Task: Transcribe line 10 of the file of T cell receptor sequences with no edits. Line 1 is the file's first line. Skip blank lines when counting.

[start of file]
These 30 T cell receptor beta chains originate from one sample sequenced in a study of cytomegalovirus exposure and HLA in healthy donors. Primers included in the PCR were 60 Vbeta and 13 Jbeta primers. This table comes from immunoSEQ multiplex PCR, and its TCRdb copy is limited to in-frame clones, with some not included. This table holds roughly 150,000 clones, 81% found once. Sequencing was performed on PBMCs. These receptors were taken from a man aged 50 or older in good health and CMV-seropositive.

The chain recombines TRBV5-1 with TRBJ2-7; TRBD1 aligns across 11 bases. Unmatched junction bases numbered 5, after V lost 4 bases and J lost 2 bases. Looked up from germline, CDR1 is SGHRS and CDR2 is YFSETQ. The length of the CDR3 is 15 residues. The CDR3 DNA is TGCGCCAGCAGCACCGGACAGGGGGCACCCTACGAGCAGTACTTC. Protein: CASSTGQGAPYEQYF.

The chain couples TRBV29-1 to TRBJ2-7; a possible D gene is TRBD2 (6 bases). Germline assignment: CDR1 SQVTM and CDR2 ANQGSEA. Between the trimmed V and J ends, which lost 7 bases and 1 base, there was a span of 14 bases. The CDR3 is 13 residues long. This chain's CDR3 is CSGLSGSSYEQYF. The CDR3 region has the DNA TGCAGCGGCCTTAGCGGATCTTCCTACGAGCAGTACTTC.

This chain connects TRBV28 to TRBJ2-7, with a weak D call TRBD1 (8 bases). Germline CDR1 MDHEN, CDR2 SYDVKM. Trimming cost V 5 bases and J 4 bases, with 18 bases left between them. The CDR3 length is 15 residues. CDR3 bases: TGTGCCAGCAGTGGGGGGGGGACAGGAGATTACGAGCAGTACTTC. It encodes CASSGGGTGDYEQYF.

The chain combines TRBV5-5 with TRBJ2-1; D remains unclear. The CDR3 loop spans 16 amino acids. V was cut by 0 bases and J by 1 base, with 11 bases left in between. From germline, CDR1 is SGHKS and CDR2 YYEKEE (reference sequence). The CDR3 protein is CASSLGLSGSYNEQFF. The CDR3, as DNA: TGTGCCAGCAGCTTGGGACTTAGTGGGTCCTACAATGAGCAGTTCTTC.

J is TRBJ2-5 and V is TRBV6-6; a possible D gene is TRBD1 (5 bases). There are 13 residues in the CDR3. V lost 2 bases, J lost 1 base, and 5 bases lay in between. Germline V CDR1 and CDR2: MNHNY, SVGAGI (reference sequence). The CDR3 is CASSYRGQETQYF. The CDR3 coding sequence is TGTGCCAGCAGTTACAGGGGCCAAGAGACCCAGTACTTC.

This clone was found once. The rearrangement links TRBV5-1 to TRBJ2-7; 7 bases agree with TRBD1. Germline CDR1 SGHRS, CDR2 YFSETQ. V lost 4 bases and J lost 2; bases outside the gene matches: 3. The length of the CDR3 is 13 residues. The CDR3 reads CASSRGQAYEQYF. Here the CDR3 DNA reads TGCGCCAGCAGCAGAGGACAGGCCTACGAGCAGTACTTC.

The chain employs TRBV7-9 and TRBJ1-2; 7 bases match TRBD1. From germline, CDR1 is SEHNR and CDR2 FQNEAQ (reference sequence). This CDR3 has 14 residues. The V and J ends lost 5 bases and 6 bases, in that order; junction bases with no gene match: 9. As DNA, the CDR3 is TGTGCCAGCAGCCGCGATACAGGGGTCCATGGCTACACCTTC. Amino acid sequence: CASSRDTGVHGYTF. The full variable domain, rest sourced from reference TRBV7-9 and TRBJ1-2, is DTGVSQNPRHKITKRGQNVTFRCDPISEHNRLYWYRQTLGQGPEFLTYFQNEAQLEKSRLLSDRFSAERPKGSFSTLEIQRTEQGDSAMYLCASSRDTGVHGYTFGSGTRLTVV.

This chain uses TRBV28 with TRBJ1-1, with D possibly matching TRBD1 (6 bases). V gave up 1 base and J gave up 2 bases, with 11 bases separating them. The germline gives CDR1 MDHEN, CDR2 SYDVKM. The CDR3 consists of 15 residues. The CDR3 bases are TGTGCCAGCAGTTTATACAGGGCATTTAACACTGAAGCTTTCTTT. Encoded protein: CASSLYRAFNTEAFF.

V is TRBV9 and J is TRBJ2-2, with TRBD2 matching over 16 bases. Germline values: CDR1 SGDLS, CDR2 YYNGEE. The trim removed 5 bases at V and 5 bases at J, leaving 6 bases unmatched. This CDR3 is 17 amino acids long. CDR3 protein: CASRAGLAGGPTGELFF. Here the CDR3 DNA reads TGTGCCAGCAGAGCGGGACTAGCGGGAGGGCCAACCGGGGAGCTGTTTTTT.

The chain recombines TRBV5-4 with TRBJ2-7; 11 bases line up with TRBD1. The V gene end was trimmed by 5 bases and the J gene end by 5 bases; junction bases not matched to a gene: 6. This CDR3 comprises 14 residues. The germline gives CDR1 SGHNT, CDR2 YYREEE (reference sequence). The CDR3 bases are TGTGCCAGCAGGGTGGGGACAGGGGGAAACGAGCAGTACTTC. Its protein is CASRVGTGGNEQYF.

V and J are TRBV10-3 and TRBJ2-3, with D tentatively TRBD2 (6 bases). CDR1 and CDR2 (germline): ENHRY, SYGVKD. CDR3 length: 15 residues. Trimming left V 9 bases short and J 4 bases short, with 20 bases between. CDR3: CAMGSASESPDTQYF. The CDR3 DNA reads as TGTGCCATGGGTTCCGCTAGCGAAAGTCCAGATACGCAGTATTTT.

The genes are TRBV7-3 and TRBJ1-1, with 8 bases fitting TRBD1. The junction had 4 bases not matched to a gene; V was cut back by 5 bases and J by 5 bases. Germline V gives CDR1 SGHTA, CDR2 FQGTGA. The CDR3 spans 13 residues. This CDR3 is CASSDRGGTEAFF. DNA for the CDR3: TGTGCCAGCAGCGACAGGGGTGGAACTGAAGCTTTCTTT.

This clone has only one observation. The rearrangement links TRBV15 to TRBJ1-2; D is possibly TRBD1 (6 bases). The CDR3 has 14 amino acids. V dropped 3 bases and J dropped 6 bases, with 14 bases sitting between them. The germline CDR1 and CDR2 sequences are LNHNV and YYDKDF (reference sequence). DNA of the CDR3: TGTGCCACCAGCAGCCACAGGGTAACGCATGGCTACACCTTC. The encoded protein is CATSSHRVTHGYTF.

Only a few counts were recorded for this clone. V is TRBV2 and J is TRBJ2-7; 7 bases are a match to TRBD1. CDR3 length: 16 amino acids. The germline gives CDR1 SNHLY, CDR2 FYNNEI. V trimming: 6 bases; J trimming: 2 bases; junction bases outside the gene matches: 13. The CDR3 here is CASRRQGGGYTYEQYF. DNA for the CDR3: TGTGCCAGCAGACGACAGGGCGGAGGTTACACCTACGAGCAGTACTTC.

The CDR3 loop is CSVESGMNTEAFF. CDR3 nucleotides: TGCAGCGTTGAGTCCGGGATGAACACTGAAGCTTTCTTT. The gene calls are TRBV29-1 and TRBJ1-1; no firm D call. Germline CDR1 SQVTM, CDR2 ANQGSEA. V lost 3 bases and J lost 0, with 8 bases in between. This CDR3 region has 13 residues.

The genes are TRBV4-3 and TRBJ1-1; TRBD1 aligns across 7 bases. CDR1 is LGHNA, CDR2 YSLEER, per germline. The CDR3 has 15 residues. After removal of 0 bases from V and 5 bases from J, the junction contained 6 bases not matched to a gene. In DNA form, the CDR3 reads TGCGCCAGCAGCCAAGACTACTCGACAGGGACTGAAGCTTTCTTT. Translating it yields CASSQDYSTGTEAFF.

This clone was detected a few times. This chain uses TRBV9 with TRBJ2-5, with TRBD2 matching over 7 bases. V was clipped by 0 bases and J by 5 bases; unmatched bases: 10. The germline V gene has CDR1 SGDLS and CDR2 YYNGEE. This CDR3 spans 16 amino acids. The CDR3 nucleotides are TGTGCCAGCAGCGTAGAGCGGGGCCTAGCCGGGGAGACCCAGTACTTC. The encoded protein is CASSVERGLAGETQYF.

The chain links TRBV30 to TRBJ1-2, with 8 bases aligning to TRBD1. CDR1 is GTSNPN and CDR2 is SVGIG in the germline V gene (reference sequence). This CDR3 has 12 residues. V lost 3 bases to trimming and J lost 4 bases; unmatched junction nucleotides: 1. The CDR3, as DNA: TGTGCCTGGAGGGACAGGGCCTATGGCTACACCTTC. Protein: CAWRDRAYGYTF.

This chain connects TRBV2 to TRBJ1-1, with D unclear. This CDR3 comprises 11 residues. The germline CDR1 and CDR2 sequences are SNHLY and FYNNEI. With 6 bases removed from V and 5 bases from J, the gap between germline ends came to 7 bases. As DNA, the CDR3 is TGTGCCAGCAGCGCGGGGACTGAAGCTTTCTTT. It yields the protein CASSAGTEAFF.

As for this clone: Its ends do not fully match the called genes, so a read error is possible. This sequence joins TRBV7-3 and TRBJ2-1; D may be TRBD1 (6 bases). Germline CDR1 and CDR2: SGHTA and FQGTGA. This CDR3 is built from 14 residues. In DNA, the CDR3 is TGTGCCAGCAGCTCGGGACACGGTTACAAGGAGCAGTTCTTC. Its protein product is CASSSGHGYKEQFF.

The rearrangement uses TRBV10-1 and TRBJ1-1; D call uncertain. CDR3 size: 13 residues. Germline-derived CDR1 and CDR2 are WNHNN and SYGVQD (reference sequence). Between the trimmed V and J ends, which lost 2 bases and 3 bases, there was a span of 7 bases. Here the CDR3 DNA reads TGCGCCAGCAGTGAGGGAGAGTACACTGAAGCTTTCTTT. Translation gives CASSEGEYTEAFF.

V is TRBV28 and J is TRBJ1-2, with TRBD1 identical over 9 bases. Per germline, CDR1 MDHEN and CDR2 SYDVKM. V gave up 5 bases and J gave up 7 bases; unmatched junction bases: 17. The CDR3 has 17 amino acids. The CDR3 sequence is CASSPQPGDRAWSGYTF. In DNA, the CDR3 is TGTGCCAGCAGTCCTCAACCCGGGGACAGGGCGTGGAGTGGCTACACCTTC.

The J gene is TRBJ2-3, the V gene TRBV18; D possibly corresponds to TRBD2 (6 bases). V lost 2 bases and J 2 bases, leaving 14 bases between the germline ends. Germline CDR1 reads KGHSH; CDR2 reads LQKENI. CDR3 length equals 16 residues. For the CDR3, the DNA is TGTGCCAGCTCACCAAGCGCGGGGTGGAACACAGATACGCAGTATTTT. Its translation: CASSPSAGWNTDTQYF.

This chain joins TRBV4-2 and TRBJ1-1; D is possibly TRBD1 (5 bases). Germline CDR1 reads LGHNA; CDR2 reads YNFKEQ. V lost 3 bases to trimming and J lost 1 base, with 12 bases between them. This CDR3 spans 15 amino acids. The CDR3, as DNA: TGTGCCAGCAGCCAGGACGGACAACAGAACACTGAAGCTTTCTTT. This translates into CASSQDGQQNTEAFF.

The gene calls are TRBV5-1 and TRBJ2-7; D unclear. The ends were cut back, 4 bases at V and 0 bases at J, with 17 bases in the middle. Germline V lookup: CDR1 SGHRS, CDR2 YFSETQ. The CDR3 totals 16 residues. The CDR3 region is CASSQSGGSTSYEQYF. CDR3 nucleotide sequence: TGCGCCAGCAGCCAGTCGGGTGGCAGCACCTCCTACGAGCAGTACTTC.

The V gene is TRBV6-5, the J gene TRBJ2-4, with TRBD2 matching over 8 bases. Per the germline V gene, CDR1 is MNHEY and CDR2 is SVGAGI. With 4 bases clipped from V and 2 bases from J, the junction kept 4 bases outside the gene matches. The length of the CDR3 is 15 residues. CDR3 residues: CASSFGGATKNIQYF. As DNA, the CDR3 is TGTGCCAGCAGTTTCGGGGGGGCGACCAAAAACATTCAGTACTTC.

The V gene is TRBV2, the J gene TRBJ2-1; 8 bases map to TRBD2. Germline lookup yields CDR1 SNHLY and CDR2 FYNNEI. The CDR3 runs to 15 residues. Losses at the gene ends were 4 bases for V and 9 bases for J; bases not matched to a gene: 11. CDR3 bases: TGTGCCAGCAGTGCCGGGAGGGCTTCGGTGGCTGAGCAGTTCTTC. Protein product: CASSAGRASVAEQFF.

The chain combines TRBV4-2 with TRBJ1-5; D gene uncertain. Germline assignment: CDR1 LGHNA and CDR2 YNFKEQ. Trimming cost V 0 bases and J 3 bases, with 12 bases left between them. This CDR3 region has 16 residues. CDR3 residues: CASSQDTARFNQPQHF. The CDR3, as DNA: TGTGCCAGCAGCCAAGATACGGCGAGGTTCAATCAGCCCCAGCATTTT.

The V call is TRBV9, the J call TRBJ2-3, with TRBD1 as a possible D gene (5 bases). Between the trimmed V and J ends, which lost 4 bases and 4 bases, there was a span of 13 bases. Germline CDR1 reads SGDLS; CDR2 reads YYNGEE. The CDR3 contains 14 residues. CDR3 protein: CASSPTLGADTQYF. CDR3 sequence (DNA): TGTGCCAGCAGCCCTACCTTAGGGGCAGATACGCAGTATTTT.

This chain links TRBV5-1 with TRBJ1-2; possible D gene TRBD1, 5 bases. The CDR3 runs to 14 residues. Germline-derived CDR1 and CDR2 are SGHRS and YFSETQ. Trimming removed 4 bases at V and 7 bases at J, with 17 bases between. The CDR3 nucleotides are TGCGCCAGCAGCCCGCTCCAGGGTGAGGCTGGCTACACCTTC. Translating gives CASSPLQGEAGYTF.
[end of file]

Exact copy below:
V is TRBV9 and J is TRBJ2-2, with TRBD2 matching over 16 bases. Germline values: CDR1 SGDLS, CDR2 YYNGEE. The trim removed 5 bases at V and 5 bases at J, leaving 6 bases unmatched. This CDR3 is 17 amino acids long. CDR3 protein: CASRAGLAGGPTGELFF. Here the CDR3 DNA reads TGTGCCAGCAGAGCGGGACTAGCGGGAGGGCCAACCGGGGAGCTGTTTTTT.